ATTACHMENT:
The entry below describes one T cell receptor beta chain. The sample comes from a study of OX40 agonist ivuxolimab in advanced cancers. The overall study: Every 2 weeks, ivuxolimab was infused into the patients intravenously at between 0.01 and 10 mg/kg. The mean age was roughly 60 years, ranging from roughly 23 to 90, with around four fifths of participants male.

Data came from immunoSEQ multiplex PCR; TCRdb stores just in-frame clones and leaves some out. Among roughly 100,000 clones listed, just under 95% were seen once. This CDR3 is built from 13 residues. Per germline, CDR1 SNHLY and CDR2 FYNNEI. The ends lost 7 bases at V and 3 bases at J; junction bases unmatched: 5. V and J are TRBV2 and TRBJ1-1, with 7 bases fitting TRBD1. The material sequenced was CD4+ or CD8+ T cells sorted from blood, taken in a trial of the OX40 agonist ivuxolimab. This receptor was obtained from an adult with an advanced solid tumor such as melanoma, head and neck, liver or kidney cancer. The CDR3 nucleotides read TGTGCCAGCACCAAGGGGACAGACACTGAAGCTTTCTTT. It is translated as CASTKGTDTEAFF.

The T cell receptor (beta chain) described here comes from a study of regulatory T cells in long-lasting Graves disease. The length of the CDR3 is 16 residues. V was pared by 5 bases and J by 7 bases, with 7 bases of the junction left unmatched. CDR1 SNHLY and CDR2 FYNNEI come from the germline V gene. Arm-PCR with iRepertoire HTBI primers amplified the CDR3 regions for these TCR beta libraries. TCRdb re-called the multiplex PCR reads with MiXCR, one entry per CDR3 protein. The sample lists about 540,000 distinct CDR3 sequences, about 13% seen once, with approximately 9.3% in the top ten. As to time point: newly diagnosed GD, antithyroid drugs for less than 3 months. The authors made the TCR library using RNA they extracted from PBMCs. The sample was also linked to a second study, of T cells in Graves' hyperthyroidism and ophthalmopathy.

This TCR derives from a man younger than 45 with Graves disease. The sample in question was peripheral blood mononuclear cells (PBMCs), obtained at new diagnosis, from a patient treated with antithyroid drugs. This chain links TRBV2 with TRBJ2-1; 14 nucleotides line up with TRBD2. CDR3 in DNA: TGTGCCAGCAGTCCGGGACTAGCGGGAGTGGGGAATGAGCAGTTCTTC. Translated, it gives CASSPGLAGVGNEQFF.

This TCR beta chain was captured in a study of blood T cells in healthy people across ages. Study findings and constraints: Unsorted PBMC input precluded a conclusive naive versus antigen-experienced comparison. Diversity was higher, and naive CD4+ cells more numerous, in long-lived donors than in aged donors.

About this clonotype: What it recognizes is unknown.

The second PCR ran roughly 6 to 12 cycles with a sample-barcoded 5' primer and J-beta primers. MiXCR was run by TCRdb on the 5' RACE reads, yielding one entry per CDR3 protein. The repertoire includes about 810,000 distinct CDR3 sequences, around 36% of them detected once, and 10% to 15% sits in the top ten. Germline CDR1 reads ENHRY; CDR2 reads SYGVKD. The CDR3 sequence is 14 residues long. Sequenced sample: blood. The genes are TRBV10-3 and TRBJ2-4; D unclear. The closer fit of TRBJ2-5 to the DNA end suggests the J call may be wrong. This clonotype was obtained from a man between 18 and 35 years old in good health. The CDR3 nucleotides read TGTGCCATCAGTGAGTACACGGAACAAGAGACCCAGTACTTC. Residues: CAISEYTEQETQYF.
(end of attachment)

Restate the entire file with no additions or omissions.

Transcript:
The entry below describes one T cell receptor beta chain. The sample comes from a study of OX40 agonist ivuxolimab in advanced cancers. The overall study: Every 2 weeks, ivuxolimab was infused into the patients intravenously at between 0.01 and 10 mg/kg. The mean age was roughly 60 years, ranging from roughly 23 to 90, with around four fifths of participants male.

Data came from immunoSEQ multiplex PCR; TCRdb stores just in-frame clones and leaves some out. Among roughly 100,000 clones listed, just under 95% were seen once. This CDR3 is built from 13 residues. Per germline, CDR1 SNHLY and CDR2 FYNNEI. The ends lost 7 bases at V and 3 bases at J; junction bases unmatched: 5. V and J are TRBV2 and TRBJ1-1, with 7 bases fitting TRBD1. The material sequenced was CD4+ or CD8+ T cells sorted from blood, taken in a trial of the OX40 agonist ivuxolimab. This receptor was obtained from an adult with an advanced solid tumor such as melanoma, head and neck, liver or kidney cancer. The CDR3 nucleotides read TGTGCCAGCACCAAGGGGACAGACACTGAAGCTTTCTTT. It is translated as CASTKGTDTEAFF.

The T cell receptor (beta chain) described here comes from a study of regulatory T cells in long-lasting Graves disease. The length of the CDR3 is 16 residues. V was pared by 5 bases and J by 7 bases, with 7 bases of the junction left unmatched. CDR1 SNHLY and CDR2 FYNNEI come from the germline V gene. Arm-PCR with iRepertoire HTBI primers amplified the CDR3 regions for these TCR beta libraries. TCRdb re-called the multiplex PCR reads with MiXCR, one entry per CDR3 protein. The sample lists about 540,000 distinct CDR3 sequences, about 13% seen once, with approximately 9.3% in the top ten. As to time point: newly diagnosed GD, antithyroid drugs for less than 3 months. The authors made the TCR library using RNA they extracted from PBMCs. The sample was also linked to a second study, of T cells in Graves' hyperthyroidism and ophthalmopathy.

This TCR derives from a man younger than 45 with Graves disease. The sample in question was peripheral blood mononuclear cells (PBMCs), obtained at new diagnosis, from a patient treated with antithyroid drugs. This chain links TRBV2 with TRBJ2-1; 14 nucleotides line up with TRBD2. CDR3 in DNA: TGTGCCAGCAGTCCGGGACTAGCGGGAGTGGGGAATGAGCAGTTCTTC. Translated, it gives CASSPGLAGVGNEQFF.

This TCR beta chain was captured in a study of blood T cells in healthy people across ages. Study findings and constraints: Unsorted PBMC input precluded a conclusive naive versus antigen-experienced comparison. Diversity was higher, and naive CD4+ cells more numerous, in long-lived donors than in aged donors.

About this clonotype: What it recognizes is unknown.

The second PCR ran roughly 6 to 12 cycles with a sample-barcoded 5' primer and J-beta primers. MiXCR was run by TCRdb on the 5' RACE reads, yielding one entry per CDR3 protein. The repertoire includes about 810,000 distinct CDR3 sequences, around 36% of them detected once, and 10% to 15% sits in the top ten. Germline CDR1 reads ENHRY; CDR2 reads SYGVKD. The CDR3 sequence is 14 residues long. Sequenced sample: blood. The genes are TRBV10-3 and TRBJ2-4; D unclear. The closer fit of TRBJ2-5 to the DNA end suggests the J call may be wrong. This clonotype was obtained from a man between 18 and 35 years old in good health. The CDR3 nucleotides read TGTGCCATCAGTGAGTACACGGAACAAGAGACCCAGTACTTC. Residues: CAISEYTEQETQYF.